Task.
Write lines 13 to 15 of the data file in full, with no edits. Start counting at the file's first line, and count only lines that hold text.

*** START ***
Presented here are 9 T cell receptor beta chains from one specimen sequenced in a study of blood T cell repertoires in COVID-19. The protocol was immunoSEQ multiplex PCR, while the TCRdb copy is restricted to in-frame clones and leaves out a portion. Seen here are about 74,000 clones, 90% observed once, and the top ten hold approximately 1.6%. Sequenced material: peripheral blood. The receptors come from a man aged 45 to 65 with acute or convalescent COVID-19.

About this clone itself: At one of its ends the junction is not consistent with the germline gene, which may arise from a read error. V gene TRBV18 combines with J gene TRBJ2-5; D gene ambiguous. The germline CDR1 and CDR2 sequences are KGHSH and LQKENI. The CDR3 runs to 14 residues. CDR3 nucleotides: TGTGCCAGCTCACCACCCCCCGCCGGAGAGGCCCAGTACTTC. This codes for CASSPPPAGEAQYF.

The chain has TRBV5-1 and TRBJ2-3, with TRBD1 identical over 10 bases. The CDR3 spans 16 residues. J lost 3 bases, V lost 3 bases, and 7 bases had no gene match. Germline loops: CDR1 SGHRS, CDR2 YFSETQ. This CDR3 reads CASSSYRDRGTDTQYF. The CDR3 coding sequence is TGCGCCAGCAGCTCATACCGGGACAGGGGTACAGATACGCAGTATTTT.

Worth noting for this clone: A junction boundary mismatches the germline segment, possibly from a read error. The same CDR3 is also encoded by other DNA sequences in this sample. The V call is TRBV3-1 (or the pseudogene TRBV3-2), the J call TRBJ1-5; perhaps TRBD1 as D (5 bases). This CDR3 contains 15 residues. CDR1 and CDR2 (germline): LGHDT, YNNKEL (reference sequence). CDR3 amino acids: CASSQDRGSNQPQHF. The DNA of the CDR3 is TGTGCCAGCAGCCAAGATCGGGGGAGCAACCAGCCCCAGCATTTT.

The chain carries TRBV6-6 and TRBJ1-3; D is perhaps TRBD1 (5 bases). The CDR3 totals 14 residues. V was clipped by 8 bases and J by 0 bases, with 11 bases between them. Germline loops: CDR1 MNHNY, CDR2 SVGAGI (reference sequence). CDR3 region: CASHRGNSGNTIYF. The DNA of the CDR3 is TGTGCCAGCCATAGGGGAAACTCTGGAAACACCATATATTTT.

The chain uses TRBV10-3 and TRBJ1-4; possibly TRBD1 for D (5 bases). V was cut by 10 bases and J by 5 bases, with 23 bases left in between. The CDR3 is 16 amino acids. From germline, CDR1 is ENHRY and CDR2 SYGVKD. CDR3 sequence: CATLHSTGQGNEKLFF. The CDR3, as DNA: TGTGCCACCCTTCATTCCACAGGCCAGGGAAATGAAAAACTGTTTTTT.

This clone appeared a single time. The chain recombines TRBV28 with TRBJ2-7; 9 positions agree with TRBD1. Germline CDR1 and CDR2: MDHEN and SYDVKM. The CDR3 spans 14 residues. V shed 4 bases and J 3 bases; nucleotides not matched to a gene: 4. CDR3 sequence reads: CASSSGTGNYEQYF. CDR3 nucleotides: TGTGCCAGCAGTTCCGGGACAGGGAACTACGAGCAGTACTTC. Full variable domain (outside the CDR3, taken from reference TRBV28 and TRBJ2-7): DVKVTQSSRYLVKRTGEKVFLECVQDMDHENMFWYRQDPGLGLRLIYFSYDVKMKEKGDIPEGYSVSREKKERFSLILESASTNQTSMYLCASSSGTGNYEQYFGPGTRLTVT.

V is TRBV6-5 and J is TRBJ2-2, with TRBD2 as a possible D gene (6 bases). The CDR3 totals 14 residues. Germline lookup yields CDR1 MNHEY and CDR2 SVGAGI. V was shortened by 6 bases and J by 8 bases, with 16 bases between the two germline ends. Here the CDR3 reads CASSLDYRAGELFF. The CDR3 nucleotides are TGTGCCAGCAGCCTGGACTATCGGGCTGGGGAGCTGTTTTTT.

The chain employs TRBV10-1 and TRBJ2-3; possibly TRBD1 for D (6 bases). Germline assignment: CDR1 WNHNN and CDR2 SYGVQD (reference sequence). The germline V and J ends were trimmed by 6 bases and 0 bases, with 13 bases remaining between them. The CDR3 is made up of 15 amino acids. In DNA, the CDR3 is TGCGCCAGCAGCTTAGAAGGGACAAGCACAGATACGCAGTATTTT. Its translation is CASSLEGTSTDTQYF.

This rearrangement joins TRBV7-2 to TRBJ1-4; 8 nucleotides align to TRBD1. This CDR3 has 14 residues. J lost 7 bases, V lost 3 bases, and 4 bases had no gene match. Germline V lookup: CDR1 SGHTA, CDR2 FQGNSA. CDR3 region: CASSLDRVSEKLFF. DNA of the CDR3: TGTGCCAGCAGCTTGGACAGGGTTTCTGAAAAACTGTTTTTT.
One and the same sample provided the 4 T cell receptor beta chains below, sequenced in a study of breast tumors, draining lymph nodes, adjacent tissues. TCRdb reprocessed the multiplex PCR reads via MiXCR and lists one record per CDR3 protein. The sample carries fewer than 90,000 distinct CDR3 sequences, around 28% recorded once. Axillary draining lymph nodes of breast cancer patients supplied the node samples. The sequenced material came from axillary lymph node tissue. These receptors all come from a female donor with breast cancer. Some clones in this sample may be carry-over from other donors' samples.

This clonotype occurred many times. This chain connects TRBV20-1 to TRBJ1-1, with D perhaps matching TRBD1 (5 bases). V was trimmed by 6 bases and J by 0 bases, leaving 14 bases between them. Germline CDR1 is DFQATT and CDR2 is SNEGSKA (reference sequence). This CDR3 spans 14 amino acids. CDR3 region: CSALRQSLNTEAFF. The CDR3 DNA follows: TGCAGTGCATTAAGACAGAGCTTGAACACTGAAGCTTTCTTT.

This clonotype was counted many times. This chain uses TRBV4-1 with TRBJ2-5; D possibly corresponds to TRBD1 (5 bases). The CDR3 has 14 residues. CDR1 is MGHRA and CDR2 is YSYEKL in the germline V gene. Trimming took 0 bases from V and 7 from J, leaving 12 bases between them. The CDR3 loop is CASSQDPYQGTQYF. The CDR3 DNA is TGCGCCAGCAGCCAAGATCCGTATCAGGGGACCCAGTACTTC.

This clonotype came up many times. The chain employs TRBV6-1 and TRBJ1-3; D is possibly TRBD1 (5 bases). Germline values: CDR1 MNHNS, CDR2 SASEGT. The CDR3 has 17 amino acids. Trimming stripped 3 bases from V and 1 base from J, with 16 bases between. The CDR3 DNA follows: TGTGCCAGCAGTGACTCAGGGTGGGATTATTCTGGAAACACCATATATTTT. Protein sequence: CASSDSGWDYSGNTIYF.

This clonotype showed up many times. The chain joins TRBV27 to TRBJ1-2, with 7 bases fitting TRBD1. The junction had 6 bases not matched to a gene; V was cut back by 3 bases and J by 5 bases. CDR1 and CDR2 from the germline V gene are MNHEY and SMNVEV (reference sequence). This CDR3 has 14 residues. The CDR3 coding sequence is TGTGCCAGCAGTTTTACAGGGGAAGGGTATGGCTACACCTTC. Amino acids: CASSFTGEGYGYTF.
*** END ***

This clonotype was counted many times. This chain uses TRBV4-1 with TRBJ2-5; D possibly corresponds to TRBD1 (5 bases). The CDR3 has 14 residues. CDR1 is MGHRA and CDR2 is YSYEKL in the germline V gene. Trimming took 0 bases from V and 7 from J, leaving 12 bases between them. The CDR3 loop is CASSQDPYQGTQYF. The CDR3 DNA is TGCGCCAGCAGCCAAGATCCGTATCAGGGGACCCAGTACTTC.

This clonotype came up many times. The chain employs TRBV6-1 and TRBJ1-3; D is possibly TRBD1 (5 bases). Germline values: CDR1 MNHNS, CDR2 SASEGT. The CDR3 has 17 amino acids. Trimming stripped 3 bases from V and 1 base from J, with 16 bases between. The CDR3 DNA follows: TGTGCCAGCAGTGACTCAGGGTGGGATTATTCTGGAAACACCATATATTTT. Protein sequence: CASSDSGWDYSGNTIYF.

This clonotype showed up many times. The chain joins TRBV27 to TRBJ1-2, with 7 bases fitting TRBD1. The junction had 6 bases not matched to a gene; V was cut back by 3 bases and J by 5 bases. CDR1 and CDR2 from the germline V gene are MNHEY and SMNVEV (reference sequence). This CDR3 has 14 residues. The CDR3 coding sequence is TGTGCCAGCAGTTTTACAGGGGAAGGGTATGGCTACACCTTC. Amino acids: CASSFTGEGYGYTF.